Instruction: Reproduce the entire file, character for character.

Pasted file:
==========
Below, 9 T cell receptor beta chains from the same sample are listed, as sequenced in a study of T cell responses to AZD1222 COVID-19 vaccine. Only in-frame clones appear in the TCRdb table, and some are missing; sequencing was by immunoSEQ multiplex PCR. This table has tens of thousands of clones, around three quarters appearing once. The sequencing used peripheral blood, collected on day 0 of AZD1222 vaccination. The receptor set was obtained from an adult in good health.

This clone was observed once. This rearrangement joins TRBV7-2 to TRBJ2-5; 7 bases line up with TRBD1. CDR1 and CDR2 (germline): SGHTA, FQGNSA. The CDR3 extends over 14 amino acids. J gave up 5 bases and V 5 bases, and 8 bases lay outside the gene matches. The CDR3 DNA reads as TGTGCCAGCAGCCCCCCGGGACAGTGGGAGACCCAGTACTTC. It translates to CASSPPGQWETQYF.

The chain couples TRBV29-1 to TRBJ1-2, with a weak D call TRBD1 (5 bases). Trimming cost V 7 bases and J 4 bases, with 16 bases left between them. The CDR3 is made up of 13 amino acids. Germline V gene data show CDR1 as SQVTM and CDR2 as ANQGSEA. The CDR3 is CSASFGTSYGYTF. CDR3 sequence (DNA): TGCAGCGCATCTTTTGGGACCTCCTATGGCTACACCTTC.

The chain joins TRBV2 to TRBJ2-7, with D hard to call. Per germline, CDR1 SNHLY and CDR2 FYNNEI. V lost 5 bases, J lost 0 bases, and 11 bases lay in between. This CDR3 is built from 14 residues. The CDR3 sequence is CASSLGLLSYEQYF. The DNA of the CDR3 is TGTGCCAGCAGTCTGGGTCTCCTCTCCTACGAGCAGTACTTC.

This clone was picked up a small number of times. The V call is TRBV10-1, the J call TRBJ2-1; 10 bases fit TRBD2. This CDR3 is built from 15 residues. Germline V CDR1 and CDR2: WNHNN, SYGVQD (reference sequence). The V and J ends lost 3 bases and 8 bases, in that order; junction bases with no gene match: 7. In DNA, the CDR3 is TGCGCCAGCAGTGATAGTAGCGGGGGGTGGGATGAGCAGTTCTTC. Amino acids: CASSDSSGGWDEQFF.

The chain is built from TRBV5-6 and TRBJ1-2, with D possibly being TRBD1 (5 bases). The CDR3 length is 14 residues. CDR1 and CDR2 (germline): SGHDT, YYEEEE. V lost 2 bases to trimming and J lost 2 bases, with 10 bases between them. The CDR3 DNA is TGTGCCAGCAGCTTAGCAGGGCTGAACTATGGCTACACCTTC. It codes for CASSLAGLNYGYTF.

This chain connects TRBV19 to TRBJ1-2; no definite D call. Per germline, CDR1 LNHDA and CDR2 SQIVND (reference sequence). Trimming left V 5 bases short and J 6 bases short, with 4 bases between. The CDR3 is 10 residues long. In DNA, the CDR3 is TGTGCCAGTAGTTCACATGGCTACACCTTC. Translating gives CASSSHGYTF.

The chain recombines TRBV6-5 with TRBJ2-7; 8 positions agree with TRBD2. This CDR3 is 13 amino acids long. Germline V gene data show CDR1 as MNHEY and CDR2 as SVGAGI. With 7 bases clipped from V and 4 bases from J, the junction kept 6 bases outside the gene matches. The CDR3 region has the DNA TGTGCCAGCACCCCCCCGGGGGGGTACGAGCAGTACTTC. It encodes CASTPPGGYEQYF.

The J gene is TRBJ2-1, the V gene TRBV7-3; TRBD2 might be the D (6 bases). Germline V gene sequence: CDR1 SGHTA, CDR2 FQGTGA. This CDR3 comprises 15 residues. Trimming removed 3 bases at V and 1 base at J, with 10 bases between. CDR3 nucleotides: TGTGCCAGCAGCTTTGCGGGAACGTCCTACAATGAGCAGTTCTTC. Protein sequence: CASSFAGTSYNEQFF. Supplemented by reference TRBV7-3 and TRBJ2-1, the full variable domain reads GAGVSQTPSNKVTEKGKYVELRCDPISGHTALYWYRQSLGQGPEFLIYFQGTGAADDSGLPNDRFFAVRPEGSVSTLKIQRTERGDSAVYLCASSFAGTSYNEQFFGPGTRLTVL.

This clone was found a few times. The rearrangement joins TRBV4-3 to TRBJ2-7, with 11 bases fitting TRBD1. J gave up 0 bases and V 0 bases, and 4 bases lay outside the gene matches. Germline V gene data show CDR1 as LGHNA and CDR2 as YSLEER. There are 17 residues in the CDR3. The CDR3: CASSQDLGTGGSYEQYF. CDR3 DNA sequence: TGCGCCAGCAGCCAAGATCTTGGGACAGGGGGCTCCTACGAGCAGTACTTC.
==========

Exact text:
Below, 9 T cell receptor beta chains from the same sample are listed, as sequenced in a study of T cell responses to AZD1222 COVID-19 vaccine. Only in-frame clones appear in the TCRdb table, and some are missing; sequencing was by immunoSEQ multiplex PCR. This table has tens of thousands of clones, around three quarters appearing once. The sequencing used peripheral blood, collected on day 0 of AZD1222 vaccination. The receptor set was obtained from an adult in good health.

This clone was observed once. This rearrangement joins TRBV7-2 to TRBJ2-5; 7 bases line up with TRBD1. CDR1 and CDR2 (germline): SGHTA, FQGNSA. The CDR3 extends over 14 amino acids. J gave up 5 bases and V 5 bases, and 8 bases lay outside the gene matches. The CDR3 DNA reads as TGTGCCAGCAGCCCCCCGGGACAGTGGGAGACCCAGTACTTC. It translates to CASSPPGQWETQYF.

The chain couples TRBV29-1 to TRBJ1-2, with a weak D call TRBD1 (5 bases). Trimming cost V 7 bases and J 4 bases, with 16 bases left between them. The CDR3 is made up of 13 amino acids. Germline V gene data show CDR1 as SQVTM and CDR2 as ANQGSEA. The CDR3 is CSASFGTSYGYTF. CDR3 sequence (DNA): TGCAGCGCATCTTTTGGGACCTCCTATGGCTACACCTTC.

The chain joins TRBV2 to TRBJ2-7, with D hard to call. Per germline, CDR1 SNHLY and CDR2 FYNNEI. V lost 5 bases, J lost 0 bases, and 11 bases lay in between. This CDR3 is built from 14 residues. The CDR3 sequence is CASSLGLLSYEQYF. The DNA of the CDR3 is TGTGCCAGCAGTCTGGGTCTCCTCTCCTACGAGCAGTACTTC.

This clone was picked up a small number of times. The V call is TRBV10-1, the J call TRBJ2-1; 10 bases fit TRBD2. This CDR3 is built from 15 residues. Germline V CDR1 and CDR2: WNHNN, SYGVQD (reference sequence). The V and J ends lost 3 bases and 8 bases, in that order; junction bases with no gene match: 7. In DNA, the CDR3 is TGCGCCAGCAGTGATAGTAGCGGGGGGTGGGATGAGCAGTTCTTC. Amino acids: CASSDSSGGWDEQFF.

The chain is built from TRBV5-6 and TRBJ1-2, with D possibly being TRBD1 (5 bases). The CDR3 length is 14 residues. CDR1 and CDR2 (germline): SGHDT, YYEEEE. V lost 2 bases to trimming and J lost 2 bases, with 10 bases between them. The CDR3 DNA is TGTGCCAGCAGCTTAGCAGGGCTGAACTATGGCTACACCTTC. It codes for CASSLAGLNYGYTF.

This chain connects TRBV19 to TRBJ1-2; no definite D call. Per germline, CDR1 LNHDA and CDR2 SQIVND (reference sequence). Trimming left V 5 bases short and J 6 bases short, with 4 bases between. The CDR3 is 10 residues long. In DNA, the CDR3 is TGTGCCAGTAGTTCACATGGCTACACCTTC. Translating gives CASSSHGYTF.

The chain recombines TRBV6-5 with TRBJ2-7; 8 positions agree with TRBD2. This CDR3 is 13 amino acids long. Germline V gene data show CDR1 as MNHEY and CDR2 as SVGAGI. With 7 bases clipped from V and 4 bases from J, the junction kept 6 bases outside the gene matches. The CDR3 region has the DNA TGTGCCAGCACCCCCCCGGGGGGGTACGAGCAGTACTTC. It encodes CASTPPGGYEQYF.

The J gene is TRBJ2-1, the V gene TRBV7-3; TRBD2 might be the D (6 bases). Germline V gene sequence: CDR1 SGHTA, CDR2 FQGTGA. This CDR3 comprises 15 residues. Trimming removed 3 bases at V and 1 base at J, with 10 bases between. CDR3 nucleotides: TGTGCCAGCAGCTTTGCGGGAACGTCCTACAATGAGCAGTTCTTC. Protein sequence: CASSFAGTSYNEQFF. Supplemented by reference TRBV7-3 and TRBJ2-1, the full variable domain reads GAGVSQTPSNKVTEKGKYVELRCDPISGHTALYWYRQSLGQGPEFLIYFQGTGAADDSGLPNDRFFAVRPEGSVSTLKIQRTERGDSAVYLCASSFAGTSYNEQFFGPGTRLTVL.

This clone was found a few times. The rearrangement joins TRBV4-3 to TRBJ2-7, with 11 bases fitting TRBD1. J gave up 0 bases and V 0 bases, and 4 bases lay outside the gene matches. Germline V gene data show CDR1 as LGHNA and CDR2 as YSLEER. There are 17 residues in the CDR3. The CDR3: CASSQDLGTGGSYEQYF. CDR3 DNA sequence: TGCGCCAGCAGCCAAGATCTTGGGACAGGGGGCTCCTACGAGCAGTACTTC.